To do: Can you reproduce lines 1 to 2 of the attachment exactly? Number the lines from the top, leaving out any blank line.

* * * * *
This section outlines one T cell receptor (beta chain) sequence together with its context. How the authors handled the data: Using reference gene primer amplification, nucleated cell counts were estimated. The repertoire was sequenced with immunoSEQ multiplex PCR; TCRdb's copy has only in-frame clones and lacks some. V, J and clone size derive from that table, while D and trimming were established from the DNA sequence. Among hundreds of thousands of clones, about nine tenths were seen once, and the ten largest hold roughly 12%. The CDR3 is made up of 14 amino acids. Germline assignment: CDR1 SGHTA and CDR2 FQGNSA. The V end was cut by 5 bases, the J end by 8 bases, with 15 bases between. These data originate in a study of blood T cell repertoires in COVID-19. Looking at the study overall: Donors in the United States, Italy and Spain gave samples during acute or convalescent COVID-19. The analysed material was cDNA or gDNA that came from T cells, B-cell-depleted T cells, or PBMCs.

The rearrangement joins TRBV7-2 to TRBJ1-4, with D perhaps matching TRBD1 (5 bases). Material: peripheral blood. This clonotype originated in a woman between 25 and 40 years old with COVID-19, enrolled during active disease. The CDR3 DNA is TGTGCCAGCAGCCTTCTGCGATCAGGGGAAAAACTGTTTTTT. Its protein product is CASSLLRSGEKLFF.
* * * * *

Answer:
This section outlines one T cell receptor (beta chain) sequence together with its context. How the authors handled the data: Using reference gene primer amplification, nucleated cell counts were estimated. The repertoire was sequenced with immunoSEQ multiplex PCR; TCRdb's copy has only in-frame clones and lacks some. V, J and clone size derive from that table, while D and trimming were established from the DNA sequence. Among hundreds of thousands of clones, about nine tenths were seen once, and the ten largest hold roughly 12%. The CDR3 is made up of 14 amino acids. Germline assignment: CDR1 SGHTA and CDR2 FQGNSA. The V end was cut by 5 bases, the J end by 8 bases, with 15 bases between. These data originate in a study of blood T cell repertoires in COVID-19. Looking at the study overall: Donors in the United States, Italy and Spain gave samples during acute or convalescent COVID-19. The analysed material was cDNA or gDNA that came from T cells, B-cell-depleted T cells, or PBMCs.

The rearrangement joins TRBV7-2 to TRBJ1-4, with D perhaps matching TRBD1 (5 bases). Material: peripheral blood. This clonotype originated in a woman between 25 and 40 years old with COVID-19, enrolled during active disease. The CDR3 DNA is TGTGCCAGCAGCCTTCTGCGATCAGGGGAAAAACTGTTTTTT. Its protein product is CASSLLRSGEKLFF.